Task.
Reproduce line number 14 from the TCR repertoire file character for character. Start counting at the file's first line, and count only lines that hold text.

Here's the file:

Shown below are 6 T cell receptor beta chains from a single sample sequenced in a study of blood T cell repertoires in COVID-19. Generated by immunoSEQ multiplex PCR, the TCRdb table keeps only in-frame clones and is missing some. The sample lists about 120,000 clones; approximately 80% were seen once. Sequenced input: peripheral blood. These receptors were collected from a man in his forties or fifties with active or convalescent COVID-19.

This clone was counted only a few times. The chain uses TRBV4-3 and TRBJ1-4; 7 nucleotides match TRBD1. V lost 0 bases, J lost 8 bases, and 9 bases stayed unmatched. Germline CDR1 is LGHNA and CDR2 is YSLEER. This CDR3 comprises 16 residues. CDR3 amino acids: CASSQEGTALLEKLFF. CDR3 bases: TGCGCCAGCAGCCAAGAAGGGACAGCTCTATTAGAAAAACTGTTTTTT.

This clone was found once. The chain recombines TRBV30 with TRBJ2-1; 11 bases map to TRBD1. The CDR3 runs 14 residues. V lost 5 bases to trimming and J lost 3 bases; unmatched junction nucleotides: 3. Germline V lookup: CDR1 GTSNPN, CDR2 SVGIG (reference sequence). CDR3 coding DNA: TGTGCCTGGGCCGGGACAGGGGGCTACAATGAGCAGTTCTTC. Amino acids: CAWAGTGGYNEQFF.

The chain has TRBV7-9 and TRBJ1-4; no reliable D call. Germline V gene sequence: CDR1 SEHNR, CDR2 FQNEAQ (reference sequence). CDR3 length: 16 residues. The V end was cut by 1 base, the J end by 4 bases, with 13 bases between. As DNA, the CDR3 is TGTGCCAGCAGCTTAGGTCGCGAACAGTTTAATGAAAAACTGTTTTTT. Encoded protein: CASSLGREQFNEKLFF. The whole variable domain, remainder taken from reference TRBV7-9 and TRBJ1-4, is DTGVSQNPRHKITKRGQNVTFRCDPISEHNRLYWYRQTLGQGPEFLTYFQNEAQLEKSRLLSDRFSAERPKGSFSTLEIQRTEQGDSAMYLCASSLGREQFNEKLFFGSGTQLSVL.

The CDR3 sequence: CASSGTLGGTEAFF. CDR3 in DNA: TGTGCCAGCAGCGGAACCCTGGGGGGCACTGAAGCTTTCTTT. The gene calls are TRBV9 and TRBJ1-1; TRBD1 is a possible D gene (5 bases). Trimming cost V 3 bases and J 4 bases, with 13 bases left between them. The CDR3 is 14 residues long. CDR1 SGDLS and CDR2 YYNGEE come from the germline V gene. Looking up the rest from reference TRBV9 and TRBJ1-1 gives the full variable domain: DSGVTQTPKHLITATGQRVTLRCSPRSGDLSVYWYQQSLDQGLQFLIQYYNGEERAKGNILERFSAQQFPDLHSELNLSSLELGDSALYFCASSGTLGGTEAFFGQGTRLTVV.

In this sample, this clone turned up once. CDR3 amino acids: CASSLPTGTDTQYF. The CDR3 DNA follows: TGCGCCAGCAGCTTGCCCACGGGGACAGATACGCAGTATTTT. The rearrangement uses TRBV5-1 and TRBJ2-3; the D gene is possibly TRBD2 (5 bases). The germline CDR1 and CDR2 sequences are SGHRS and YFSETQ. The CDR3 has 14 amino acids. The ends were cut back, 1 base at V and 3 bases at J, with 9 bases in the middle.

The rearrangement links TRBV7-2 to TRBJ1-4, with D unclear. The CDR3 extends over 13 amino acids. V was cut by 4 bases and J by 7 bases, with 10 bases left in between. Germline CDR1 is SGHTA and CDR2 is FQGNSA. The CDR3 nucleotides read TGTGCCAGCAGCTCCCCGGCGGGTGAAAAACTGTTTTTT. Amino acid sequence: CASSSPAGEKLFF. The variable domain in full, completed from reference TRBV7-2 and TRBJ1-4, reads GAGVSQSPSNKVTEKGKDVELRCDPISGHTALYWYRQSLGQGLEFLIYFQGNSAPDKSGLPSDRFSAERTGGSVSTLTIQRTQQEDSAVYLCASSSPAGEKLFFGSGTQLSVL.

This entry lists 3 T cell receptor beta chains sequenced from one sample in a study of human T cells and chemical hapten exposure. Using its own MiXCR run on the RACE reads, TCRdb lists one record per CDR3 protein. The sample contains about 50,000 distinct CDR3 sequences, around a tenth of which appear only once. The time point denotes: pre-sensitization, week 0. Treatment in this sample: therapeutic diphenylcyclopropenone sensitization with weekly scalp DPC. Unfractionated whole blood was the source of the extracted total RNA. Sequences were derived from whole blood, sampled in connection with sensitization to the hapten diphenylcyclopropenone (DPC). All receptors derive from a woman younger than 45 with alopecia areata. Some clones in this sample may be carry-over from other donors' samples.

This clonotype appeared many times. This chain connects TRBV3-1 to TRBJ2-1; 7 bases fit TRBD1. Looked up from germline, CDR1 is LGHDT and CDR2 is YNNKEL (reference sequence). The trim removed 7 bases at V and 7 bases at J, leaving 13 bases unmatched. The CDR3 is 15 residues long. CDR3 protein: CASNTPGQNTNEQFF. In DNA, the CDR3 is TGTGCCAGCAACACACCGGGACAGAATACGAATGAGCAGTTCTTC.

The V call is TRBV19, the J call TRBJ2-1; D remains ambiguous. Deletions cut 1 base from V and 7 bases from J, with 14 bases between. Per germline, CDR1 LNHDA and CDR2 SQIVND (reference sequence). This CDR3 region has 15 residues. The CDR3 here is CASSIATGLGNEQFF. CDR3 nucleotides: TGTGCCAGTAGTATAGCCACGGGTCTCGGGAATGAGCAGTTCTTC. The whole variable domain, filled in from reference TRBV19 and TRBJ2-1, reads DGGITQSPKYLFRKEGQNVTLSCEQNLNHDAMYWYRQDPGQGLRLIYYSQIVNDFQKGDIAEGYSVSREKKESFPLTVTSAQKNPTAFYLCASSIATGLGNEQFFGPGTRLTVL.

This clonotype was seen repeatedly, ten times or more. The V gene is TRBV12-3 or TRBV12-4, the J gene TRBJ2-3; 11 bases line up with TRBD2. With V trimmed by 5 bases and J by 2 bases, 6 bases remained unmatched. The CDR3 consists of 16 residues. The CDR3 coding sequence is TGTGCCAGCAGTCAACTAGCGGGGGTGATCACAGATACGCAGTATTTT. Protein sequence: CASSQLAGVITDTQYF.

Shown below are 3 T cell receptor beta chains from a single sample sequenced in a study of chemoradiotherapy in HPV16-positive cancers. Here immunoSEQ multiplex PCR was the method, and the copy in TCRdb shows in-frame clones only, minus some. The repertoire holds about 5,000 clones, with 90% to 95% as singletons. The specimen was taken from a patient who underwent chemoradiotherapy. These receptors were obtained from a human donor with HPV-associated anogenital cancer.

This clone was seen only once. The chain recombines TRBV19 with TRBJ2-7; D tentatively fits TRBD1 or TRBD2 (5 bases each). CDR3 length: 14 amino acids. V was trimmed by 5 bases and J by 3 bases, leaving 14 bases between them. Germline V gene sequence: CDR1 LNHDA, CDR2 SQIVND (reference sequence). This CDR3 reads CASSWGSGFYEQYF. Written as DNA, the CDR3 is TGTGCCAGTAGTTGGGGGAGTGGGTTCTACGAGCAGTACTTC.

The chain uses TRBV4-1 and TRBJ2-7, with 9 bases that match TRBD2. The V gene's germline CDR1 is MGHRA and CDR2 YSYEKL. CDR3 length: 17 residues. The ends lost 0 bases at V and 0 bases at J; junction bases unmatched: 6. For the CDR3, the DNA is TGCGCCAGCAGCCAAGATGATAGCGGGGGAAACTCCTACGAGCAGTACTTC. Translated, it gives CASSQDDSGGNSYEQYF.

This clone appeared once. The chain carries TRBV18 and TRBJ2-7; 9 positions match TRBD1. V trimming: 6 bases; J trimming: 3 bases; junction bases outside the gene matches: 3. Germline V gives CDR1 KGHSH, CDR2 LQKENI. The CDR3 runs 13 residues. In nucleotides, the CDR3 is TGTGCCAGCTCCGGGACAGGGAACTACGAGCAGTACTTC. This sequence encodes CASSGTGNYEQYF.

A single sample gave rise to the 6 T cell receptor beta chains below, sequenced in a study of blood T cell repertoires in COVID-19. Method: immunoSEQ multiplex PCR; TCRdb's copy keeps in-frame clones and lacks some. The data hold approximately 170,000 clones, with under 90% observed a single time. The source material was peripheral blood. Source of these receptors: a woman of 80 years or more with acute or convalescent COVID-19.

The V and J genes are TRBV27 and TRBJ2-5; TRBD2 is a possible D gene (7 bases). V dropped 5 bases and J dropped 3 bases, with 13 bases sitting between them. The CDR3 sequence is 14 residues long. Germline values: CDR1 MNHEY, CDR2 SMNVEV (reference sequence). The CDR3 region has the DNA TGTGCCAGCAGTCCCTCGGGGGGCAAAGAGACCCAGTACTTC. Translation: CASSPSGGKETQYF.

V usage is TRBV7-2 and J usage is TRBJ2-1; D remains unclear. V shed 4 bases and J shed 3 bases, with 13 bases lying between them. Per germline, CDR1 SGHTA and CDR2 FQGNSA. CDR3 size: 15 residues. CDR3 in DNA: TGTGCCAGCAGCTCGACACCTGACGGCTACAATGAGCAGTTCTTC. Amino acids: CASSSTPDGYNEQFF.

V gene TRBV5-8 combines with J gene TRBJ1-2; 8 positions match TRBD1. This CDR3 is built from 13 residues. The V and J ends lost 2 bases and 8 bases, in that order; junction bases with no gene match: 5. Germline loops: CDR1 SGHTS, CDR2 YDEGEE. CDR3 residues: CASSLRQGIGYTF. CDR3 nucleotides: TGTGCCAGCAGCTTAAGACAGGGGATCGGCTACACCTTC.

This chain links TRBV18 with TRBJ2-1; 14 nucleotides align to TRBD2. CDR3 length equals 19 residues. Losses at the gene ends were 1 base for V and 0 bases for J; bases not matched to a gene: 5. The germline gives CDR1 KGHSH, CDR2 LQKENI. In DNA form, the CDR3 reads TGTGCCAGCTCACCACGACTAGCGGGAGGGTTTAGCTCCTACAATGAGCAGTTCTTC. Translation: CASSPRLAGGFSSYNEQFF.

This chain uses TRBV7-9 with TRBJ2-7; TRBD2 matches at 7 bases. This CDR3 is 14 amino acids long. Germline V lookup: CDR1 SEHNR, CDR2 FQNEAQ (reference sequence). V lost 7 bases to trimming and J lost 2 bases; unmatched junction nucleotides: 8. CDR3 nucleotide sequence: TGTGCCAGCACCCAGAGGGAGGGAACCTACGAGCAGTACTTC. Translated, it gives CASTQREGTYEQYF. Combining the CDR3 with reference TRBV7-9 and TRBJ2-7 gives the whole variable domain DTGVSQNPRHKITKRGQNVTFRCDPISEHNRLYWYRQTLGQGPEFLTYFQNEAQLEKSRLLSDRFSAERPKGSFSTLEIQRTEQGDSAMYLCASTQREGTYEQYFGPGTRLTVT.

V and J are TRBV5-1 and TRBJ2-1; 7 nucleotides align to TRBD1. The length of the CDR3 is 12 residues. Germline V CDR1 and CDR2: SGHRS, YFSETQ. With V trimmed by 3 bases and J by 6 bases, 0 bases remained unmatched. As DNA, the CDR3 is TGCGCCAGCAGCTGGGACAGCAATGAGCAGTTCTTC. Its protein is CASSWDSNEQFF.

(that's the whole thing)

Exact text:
The chain uses TRBV4-1 and TRBJ2-7, with 9 bases that match TRBD2. The V gene's germline CDR1 is MGHRA and CDR2 YSYEKL. CDR3 length: 17 residues. The ends lost 0 bases at V and 0 bases at J; junction bases unmatched: 6. For the CDR3, the DNA is TGCGCCAGCAGCCAAGATGATAGCGGGGGAAACTCCTACGAGCAGTACTTC. Translated, it gives CASSQDDSGGNSYEQYF.